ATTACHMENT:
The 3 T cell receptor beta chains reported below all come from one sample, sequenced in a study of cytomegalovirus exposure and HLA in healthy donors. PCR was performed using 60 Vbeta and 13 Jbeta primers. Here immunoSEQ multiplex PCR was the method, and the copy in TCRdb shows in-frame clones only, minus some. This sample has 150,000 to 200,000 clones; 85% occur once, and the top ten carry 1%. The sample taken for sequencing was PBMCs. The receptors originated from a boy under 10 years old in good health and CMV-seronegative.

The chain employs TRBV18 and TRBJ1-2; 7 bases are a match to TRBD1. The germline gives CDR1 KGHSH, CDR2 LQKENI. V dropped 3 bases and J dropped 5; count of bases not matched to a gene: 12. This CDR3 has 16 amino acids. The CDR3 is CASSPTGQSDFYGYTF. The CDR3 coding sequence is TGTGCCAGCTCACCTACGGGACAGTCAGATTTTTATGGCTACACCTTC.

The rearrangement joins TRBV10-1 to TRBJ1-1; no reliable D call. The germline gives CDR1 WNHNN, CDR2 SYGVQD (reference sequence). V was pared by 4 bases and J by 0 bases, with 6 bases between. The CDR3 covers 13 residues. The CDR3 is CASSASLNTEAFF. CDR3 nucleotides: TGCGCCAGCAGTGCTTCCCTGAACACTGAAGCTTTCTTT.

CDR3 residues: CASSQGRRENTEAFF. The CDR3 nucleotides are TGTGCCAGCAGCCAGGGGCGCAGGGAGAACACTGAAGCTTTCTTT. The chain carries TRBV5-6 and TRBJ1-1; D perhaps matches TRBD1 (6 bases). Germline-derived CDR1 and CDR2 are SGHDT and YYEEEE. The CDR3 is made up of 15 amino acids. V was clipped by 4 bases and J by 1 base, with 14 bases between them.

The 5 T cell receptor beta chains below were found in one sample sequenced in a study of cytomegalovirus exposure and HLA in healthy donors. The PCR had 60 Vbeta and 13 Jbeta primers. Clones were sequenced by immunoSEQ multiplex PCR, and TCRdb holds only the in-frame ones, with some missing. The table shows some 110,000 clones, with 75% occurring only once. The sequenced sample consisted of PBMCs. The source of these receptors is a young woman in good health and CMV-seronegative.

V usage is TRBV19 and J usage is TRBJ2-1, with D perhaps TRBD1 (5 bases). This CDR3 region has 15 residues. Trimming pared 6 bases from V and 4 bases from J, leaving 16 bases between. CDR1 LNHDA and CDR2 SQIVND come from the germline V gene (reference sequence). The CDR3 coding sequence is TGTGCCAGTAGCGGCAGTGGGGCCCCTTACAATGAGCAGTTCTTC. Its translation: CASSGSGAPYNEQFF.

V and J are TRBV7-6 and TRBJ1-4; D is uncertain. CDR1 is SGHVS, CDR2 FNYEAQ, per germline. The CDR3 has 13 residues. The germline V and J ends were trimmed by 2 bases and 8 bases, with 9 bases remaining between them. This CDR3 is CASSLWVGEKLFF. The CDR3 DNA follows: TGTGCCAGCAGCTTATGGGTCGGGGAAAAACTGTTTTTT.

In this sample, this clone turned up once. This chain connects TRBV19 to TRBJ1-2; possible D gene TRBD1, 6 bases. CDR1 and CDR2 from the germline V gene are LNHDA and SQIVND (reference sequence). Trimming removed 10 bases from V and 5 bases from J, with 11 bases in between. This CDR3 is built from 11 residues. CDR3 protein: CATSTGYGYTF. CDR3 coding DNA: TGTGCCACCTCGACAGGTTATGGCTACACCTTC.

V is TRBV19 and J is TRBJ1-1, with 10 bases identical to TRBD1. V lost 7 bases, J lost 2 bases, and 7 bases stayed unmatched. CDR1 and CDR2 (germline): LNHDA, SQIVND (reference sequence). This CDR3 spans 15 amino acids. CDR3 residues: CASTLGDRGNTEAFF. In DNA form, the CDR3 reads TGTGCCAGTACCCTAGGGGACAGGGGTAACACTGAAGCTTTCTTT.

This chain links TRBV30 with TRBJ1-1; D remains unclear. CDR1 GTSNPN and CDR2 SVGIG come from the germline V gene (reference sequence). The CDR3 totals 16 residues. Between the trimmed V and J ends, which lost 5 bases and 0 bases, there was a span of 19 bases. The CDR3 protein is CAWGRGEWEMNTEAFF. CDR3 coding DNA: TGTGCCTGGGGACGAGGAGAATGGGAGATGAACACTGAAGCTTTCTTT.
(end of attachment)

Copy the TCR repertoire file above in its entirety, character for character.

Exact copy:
The 3 T cell receptor beta chains reported below all come from one sample, sequenced in a study of cytomegalovirus exposure and HLA in healthy donors. PCR was performed using 60 Vbeta and 13 Jbeta primers. Here immunoSEQ multiplex PCR was the method, and the copy in TCRdb shows in-frame clones only, minus some. This sample has 150,000 to 200,000 clones; 85% occur once, and the top ten carry 1%. The sample taken for sequencing was PBMCs. The receptors originated from a boy under 10 years old in good health and CMV-seronegative.

The chain employs TRBV18 and TRBJ1-2; 7 bases are a match to TRBD1. The germline gives CDR1 KGHSH, CDR2 LQKENI. V dropped 3 bases and J dropped 5; count of bases not matched to a gene: 12. This CDR3 has 16 amino acids. The CDR3 is CASSPTGQSDFYGYTF. The CDR3 coding sequence is TGTGCCAGCTCACCTACGGGACAGTCAGATTTTTATGGCTACACCTTC.

The rearrangement joins TRBV10-1 to TRBJ1-1; no reliable D call. The germline gives CDR1 WNHNN, CDR2 SYGVQD (reference sequence). V was pared by 4 bases and J by 0 bases, with 6 bases between. The CDR3 covers 13 residues. The CDR3 is CASSASLNTEAFF. CDR3 nucleotides: TGCGCCAGCAGTGCTTCCCTGAACACTGAAGCTTTCTTT.

CDR3 residues: CASSQGRRENTEAFF. The CDR3 nucleotides are TGTGCCAGCAGCCAGGGGCGCAGGGAGAACACTGAAGCTTTCTTT. The chain carries TRBV5-6 and TRBJ1-1; D perhaps matches TRBD1 (6 bases). Germline-derived CDR1 and CDR2 are SGHDT and YYEEEE. The CDR3 is made up of 15 amino acids. V was clipped by 4 bases and J by 1 base, with 14 bases between them.

The 5 T cell receptor beta chains below were found in one sample sequenced in a study of cytomegalovirus exposure and HLA in healthy donors. The PCR had 60 Vbeta and 13 Jbeta primers. Clones were sequenced by immunoSEQ multiplex PCR, and TCRdb holds only the in-frame ones, with some missing. The table shows some 110,000 clones, with 75% occurring only once. The sequenced sample consisted of PBMCs. The source of these receptors is a young woman in good health and CMV-seronegative.

V usage is TRBV19 and J usage is TRBJ2-1, with D perhaps TRBD1 (5 bases). This CDR3 region has 15 residues. Trimming pared 6 bases from V and 4 bases from J, leaving 16 bases between. CDR1 LNHDA and CDR2 SQIVND come from the germline V gene (reference sequence). The CDR3 coding sequence is TGTGCCAGTAGCGGCAGTGGGGCCCCTTACAATGAGCAGTTCTTC. Its translation: CASSGSGAPYNEQFF.

V and J are TRBV7-6 and TRBJ1-4; D is uncertain. CDR1 is SGHVS, CDR2 FNYEAQ, per germline. The CDR3 has 13 residues. The germline V and J ends were trimmed by 2 bases and 8 bases, with 9 bases remaining between them. This CDR3 is CASSLWVGEKLFF. The CDR3 DNA follows: TGTGCCAGCAGCTTATGGGTCGGGGAAAAACTGTTTTTT.

In this sample, this clone turned up once. This chain connects TRBV19 to TRBJ1-2; possible D gene TRBD1, 6 bases. CDR1 and CDR2 from the germline V gene are LNHDA and SQIVND (reference sequence). Trimming removed 10 bases from V and 5 bases from J, with 11 bases in between. This CDR3 is built from 11 residues. CDR3 protein: CATSTGYGYTF. CDR3 coding DNA: TGTGCCACCTCGACAGGTTATGGCTACACCTTC.

V is TRBV19 and J is TRBJ1-1, with 10 bases identical to TRBD1. V lost 7 bases, J lost 2 bases, and 7 bases stayed unmatched. CDR1 and CDR2 (germline): LNHDA, SQIVND (reference sequence). This CDR3 spans 15 amino acids. CDR3 residues: CASTLGDRGNTEAFF. In DNA form, the CDR3 reads TGTGCCAGTACCCTAGGGGACAGGGGTAACACTGAAGCTTTCTTT.

This chain links TRBV30 with TRBJ1-1; D remains unclear. CDR1 GTSNPN and CDR2 SVGIG come from the germline V gene (reference sequence). The CDR3 totals 16 residues. Between the trimmed V and J ends, which lost 5 bases and 0 bases, there was a span of 19 bases. The CDR3 protein is CAWGRGEWEMNTEAFF. CDR3 coding DNA: TGTGCCTGGGGACGAGGAGAATGGGAGATGAACACTGAAGCTTTCTTT.